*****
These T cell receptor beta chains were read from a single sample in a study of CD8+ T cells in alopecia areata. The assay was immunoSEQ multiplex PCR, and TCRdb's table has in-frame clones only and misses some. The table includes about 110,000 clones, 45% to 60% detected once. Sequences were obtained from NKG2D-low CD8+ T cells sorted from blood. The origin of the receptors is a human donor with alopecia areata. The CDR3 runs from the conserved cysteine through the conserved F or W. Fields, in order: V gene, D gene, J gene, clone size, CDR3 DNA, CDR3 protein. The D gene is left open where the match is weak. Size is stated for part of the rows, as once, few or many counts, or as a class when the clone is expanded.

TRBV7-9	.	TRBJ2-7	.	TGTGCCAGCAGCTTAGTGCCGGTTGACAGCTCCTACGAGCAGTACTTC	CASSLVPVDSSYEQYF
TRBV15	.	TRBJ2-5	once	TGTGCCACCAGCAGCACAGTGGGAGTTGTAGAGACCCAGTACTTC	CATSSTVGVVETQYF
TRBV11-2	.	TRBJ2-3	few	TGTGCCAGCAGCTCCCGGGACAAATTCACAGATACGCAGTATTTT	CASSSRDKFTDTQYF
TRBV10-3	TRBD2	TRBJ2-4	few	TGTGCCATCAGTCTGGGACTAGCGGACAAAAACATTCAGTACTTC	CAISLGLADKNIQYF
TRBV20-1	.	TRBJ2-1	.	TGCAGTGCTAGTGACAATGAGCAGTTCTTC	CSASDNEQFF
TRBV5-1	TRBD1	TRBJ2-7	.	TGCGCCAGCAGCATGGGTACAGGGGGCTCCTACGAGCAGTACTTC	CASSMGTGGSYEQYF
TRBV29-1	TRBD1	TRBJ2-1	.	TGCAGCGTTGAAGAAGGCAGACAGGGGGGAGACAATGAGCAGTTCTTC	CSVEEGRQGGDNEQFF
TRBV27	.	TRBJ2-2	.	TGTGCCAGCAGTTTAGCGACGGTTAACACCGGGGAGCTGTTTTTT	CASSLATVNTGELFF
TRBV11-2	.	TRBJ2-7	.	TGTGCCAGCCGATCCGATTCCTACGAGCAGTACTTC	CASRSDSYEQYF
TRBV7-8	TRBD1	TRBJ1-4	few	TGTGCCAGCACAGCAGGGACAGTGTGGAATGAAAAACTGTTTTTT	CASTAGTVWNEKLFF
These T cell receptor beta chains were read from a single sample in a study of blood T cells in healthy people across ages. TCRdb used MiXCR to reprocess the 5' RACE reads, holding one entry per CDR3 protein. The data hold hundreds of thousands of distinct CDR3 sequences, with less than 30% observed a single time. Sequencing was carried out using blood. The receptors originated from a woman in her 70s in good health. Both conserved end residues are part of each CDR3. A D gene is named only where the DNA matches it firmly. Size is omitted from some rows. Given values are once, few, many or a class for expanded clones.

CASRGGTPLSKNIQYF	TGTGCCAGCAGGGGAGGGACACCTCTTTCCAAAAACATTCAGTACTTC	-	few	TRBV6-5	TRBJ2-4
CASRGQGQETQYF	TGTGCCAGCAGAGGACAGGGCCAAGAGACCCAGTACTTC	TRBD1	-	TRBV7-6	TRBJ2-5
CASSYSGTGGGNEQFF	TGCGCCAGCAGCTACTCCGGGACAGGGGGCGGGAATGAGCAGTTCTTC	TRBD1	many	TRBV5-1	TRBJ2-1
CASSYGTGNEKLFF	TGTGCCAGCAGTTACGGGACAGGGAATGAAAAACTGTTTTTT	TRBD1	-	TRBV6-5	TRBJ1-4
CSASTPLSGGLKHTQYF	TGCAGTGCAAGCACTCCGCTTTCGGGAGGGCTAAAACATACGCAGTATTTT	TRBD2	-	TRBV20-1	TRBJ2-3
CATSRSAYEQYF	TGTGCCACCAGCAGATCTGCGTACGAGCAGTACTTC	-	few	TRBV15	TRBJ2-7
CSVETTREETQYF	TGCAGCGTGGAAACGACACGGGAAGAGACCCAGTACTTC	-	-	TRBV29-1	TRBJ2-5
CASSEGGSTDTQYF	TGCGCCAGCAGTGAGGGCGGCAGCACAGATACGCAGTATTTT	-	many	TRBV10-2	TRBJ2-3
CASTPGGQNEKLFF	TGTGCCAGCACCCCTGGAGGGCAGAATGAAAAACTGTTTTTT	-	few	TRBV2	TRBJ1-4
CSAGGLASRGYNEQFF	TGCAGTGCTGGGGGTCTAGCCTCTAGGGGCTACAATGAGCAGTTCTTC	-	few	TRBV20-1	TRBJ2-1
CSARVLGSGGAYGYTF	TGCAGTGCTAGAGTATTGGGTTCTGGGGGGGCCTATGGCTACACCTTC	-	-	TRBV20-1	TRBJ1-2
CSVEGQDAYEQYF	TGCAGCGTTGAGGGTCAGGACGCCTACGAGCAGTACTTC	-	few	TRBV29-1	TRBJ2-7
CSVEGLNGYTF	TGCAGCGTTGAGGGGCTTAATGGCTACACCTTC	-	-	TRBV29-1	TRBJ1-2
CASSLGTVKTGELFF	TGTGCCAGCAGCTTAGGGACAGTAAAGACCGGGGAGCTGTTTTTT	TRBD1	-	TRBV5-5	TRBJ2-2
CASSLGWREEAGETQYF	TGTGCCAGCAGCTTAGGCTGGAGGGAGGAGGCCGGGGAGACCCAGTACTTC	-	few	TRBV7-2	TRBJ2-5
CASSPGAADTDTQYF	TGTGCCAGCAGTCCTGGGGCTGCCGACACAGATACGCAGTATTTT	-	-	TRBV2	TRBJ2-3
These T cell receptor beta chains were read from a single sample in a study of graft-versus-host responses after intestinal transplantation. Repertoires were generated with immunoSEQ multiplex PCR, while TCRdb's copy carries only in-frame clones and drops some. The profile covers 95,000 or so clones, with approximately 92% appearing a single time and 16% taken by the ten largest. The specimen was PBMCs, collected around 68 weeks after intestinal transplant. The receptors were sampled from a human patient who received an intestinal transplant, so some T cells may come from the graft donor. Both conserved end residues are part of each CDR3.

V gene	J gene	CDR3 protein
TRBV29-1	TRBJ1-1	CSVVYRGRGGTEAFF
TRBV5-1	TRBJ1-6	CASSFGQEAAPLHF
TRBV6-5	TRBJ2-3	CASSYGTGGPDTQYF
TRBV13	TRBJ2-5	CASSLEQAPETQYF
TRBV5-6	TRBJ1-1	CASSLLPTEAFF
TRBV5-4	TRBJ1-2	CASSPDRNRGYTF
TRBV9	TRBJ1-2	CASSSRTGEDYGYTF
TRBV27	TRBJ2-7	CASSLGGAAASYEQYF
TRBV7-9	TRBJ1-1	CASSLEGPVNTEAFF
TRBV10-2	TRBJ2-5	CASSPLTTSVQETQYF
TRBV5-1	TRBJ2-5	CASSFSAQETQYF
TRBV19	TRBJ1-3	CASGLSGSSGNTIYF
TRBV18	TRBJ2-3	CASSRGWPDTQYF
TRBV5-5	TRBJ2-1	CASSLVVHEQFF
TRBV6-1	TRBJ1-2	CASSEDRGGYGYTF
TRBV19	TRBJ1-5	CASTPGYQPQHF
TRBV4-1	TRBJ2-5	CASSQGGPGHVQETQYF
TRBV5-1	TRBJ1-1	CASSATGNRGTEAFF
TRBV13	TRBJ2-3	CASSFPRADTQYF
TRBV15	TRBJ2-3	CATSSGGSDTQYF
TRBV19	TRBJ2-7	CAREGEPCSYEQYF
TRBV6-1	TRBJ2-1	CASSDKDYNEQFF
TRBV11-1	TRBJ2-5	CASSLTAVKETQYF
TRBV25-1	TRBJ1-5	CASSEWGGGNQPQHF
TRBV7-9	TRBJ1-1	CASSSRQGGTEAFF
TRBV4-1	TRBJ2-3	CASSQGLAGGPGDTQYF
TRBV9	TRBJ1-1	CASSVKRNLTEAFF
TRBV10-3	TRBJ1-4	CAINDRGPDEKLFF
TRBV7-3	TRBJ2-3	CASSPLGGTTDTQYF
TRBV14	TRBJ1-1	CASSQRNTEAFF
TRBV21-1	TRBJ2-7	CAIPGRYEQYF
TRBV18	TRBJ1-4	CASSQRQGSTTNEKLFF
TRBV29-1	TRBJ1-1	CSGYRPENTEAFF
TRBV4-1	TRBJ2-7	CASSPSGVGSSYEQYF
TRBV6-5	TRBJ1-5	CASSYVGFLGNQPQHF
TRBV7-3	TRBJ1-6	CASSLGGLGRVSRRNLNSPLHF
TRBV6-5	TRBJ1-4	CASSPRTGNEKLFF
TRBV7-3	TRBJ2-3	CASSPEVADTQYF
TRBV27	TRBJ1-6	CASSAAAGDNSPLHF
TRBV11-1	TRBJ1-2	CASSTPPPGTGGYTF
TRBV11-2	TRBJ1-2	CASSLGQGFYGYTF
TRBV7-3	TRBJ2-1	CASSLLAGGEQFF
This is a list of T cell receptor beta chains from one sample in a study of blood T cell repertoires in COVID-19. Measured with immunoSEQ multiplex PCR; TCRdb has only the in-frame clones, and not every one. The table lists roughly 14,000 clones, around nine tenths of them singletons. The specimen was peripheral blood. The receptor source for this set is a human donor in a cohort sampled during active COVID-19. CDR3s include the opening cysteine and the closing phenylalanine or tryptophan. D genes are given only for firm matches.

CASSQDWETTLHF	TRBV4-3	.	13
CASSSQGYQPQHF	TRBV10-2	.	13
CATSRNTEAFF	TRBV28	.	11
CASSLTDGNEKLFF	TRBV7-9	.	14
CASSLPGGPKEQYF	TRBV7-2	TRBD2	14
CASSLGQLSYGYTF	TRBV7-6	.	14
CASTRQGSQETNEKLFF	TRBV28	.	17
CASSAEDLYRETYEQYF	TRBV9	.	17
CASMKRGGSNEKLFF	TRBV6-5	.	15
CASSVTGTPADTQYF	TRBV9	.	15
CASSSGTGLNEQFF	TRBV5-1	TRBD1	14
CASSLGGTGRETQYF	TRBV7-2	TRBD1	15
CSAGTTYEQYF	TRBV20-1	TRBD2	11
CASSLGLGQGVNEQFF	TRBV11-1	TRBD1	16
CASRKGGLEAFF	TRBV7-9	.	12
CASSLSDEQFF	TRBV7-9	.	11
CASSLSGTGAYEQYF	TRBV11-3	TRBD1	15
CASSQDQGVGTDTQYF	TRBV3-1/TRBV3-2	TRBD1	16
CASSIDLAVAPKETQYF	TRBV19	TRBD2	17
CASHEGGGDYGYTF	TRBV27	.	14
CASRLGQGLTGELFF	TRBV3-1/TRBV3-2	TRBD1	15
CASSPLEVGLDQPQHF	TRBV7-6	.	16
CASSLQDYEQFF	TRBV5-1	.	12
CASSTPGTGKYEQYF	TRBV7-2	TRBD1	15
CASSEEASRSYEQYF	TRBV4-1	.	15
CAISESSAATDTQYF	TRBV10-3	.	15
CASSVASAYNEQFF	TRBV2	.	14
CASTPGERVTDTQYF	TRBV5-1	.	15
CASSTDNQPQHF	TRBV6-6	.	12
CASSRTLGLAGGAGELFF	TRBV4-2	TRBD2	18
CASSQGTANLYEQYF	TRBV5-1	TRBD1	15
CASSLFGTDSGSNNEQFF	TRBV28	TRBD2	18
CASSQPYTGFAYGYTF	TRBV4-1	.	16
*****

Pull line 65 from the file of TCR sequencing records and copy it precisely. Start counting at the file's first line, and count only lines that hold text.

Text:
TRBV6-5	TRBJ1-5	CASSYVGFLGNQPQHF